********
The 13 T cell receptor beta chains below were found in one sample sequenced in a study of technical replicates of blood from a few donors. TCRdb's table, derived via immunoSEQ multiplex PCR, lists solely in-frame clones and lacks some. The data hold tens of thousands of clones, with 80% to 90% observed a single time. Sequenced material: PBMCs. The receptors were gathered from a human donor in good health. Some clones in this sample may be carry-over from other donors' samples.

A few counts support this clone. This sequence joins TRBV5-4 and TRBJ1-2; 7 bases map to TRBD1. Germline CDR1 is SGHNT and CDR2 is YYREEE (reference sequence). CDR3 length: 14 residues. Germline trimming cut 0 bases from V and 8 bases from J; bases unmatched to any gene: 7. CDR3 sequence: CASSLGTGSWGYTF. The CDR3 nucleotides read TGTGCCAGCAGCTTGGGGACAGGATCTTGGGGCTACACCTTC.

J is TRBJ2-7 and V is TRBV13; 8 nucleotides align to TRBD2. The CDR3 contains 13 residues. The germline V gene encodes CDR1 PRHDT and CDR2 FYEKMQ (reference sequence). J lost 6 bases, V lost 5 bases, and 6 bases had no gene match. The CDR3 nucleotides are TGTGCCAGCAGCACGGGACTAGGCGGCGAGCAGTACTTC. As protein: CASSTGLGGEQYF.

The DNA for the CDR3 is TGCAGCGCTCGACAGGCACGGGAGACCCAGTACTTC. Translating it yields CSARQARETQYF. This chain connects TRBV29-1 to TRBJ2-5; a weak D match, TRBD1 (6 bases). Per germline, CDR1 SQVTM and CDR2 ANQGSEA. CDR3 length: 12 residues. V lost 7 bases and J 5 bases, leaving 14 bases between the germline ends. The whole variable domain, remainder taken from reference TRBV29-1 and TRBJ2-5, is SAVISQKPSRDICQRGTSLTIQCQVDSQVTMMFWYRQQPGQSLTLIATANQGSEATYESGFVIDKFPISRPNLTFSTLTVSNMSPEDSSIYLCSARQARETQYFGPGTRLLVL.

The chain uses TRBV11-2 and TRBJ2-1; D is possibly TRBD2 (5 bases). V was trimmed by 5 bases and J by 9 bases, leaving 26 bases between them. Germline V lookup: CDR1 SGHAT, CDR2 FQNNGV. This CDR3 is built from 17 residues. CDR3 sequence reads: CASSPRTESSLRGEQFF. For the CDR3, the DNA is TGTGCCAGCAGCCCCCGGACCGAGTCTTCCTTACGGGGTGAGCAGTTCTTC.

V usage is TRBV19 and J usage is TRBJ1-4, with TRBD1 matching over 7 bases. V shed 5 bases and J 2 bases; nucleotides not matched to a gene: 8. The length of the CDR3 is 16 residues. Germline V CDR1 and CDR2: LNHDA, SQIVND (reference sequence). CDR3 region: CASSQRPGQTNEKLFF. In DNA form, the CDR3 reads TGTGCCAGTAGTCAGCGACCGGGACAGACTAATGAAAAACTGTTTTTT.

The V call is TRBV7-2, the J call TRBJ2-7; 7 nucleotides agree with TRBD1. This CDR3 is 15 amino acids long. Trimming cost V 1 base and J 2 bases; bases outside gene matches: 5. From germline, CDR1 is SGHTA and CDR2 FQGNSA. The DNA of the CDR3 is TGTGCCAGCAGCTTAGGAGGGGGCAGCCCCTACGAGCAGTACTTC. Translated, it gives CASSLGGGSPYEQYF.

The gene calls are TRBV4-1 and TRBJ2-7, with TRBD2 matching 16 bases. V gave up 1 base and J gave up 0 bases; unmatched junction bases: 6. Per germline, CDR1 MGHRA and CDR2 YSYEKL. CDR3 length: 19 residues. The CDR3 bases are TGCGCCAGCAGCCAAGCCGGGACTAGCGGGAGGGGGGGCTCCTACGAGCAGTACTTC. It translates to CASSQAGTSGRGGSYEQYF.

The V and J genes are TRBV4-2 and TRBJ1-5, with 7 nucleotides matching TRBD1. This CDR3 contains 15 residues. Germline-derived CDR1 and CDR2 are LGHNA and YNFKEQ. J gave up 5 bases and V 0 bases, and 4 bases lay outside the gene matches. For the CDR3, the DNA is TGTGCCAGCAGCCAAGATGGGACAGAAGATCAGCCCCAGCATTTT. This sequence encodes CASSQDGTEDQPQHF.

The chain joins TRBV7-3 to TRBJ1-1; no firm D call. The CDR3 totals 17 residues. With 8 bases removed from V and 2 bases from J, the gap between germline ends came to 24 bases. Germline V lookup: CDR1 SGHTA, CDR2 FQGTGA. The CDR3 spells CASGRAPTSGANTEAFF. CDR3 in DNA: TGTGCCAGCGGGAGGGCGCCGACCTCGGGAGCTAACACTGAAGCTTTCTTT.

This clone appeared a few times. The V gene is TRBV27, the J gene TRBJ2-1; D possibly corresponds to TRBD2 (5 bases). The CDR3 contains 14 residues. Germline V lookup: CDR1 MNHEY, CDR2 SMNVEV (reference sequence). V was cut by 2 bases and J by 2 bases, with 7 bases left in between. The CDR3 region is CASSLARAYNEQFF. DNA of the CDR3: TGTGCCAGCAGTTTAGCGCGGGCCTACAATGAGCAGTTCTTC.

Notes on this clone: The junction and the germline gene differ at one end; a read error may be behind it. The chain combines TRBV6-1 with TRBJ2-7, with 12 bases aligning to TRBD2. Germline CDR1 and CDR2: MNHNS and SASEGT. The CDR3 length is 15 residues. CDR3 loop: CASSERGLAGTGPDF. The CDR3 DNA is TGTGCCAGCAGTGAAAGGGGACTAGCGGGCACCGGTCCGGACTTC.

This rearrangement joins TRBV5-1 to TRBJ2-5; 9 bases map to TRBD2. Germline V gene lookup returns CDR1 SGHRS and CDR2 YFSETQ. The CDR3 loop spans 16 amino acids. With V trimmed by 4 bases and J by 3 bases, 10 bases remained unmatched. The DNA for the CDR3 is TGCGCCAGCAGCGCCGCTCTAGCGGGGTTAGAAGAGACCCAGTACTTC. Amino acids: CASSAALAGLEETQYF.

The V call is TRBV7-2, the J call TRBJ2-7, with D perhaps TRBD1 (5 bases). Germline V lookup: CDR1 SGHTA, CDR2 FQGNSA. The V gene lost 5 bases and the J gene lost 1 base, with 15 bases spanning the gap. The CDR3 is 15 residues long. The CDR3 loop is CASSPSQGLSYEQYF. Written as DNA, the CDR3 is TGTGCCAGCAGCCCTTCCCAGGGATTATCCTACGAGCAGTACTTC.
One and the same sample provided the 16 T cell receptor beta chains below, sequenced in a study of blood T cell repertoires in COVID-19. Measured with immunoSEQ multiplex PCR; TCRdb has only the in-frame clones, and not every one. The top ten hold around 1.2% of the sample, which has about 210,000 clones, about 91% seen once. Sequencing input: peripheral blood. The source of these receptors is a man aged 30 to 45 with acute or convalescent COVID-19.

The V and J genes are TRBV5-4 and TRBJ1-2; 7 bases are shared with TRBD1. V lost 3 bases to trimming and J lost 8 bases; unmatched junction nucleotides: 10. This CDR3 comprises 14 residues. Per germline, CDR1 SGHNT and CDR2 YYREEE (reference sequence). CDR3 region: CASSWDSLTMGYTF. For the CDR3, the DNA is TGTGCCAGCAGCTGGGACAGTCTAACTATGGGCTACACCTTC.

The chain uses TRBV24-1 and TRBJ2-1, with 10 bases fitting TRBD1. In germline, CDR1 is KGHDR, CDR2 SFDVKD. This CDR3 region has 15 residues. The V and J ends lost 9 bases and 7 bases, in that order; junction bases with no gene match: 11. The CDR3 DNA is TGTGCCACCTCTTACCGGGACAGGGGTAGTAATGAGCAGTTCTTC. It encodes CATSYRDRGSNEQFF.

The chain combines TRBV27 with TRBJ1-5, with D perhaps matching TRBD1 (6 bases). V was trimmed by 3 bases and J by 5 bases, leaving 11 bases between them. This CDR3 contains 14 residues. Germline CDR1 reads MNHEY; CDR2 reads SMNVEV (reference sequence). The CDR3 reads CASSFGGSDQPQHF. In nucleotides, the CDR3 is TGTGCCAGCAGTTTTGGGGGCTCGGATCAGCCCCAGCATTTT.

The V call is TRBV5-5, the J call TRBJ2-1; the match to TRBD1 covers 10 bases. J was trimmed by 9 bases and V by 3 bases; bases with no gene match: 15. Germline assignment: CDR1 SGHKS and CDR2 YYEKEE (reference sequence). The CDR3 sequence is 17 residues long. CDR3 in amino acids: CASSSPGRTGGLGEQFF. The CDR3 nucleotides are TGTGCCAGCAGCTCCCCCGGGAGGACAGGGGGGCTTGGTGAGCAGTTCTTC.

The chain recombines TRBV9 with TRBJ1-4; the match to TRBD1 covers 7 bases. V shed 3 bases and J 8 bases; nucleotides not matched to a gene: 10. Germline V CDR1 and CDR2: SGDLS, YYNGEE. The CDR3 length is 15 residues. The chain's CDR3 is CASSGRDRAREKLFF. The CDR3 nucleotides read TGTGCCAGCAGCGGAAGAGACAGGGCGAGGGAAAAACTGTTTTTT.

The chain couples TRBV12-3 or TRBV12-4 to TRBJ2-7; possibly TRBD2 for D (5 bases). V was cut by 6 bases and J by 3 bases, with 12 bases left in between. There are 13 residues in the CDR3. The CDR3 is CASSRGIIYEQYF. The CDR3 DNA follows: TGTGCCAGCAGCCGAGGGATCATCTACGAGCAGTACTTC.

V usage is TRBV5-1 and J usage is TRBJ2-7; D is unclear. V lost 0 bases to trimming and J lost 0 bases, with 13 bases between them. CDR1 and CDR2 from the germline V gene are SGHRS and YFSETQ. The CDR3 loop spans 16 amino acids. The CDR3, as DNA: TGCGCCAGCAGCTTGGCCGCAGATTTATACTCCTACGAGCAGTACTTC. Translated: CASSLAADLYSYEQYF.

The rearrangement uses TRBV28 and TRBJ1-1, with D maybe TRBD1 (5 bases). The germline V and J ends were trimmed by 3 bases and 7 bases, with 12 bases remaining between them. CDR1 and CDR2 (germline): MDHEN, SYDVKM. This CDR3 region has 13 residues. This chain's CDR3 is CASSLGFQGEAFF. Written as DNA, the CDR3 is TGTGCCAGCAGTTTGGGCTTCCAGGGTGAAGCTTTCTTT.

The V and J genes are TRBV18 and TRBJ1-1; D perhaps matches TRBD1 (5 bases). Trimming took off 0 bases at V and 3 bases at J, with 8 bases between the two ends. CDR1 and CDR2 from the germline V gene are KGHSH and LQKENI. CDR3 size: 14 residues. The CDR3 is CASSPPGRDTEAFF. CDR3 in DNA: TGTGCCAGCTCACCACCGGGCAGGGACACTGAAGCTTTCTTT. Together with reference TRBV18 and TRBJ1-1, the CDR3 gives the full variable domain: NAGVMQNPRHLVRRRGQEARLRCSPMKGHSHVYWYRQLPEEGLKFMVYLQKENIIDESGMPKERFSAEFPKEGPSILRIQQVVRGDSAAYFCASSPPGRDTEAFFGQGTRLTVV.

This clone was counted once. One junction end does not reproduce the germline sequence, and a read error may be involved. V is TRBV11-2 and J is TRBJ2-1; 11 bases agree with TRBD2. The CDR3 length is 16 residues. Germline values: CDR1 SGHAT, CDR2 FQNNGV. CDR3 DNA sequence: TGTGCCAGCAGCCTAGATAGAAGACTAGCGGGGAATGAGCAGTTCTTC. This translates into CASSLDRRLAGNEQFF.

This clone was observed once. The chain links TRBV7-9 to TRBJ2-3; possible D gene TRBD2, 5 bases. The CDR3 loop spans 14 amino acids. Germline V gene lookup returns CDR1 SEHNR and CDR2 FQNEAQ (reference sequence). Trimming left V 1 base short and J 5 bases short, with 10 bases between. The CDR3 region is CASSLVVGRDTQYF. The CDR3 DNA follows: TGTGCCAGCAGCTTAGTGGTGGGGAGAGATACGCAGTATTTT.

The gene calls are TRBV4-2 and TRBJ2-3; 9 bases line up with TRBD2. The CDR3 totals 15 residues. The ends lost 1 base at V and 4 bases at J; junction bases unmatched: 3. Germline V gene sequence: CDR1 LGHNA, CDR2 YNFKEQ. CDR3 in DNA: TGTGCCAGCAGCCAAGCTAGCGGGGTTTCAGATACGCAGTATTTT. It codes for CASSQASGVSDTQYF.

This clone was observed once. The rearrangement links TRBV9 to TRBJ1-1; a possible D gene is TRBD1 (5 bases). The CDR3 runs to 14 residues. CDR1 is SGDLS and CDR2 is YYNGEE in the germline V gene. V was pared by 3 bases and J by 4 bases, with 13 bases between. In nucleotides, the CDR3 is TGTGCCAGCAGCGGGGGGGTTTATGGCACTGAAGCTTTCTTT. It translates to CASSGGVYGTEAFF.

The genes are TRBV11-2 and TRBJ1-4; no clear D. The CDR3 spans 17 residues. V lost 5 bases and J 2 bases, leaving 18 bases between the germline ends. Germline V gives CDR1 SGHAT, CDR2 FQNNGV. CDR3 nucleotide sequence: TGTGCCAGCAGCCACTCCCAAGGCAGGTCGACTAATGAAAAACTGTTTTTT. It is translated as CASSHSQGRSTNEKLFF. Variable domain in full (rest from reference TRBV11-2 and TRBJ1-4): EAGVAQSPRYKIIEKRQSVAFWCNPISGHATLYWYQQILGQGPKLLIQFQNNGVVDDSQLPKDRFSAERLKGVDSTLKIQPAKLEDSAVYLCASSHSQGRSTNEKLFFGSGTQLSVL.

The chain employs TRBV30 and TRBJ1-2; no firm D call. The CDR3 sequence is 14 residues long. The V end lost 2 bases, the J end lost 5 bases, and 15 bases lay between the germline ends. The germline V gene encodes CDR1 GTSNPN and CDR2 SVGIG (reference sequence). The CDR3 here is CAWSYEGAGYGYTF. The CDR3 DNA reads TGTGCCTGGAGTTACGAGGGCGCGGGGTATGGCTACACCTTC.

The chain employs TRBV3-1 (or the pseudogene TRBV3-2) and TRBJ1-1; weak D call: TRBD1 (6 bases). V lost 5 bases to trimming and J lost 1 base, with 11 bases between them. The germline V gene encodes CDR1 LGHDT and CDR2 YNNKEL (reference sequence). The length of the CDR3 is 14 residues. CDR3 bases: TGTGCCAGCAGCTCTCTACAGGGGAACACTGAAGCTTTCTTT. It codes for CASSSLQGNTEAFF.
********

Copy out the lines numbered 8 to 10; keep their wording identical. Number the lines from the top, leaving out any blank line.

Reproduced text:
The gene calls are TRBV4-1 and TRBJ2-7, with TRBD2 matching 16 bases. V gave up 1 base and J gave up 0 bases; unmatched junction bases: 6. Per germline, CDR1 MGHRA and CDR2 YSYEKL. CDR3 length: 19 residues. The CDR3 bases are TGCGCCAGCAGCCAAGCCGGGACTAGCGGGAGGGGGGGCTCCTACGAGCAGTACTTC. It translates to CASSQAGTSGRGGSYEQYF.

The V and J genes are TRBV4-2 and TRBJ1-5, with 7 nucleotides matching TRBD1. This CDR3 contains 15 residues. Germline-derived CDR1 and CDR2 are LGHNA and YNFKEQ. J gave up 5 bases and V 0 bases, and 4 bases lay outside the gene matches. For the CDR3, the DNA is TGTGCCAGCAGCCAAGATGGGACAGAAGATCAGCCCCAGCATTTT. This sequence encodes CASSQDGTEDQPQHF.

The chain joins TRBV7-3 to TRBJ1-1; no firm D call. The CDR3 totals 17 residues. With 8 bases removed from V and 2 bases from J, the gap between germline ends came to 24 bases. Germline V lookup: CDR1 SGHTA, CDR2 FQGTGA. The CDR3 spells CASGRAPTSGANTEAFF. CDR3 in DNA: TGTGCCAGCGGGAGGGCGCCGACCTCGGGAGCTAACACTGAAGCTTTCTTT.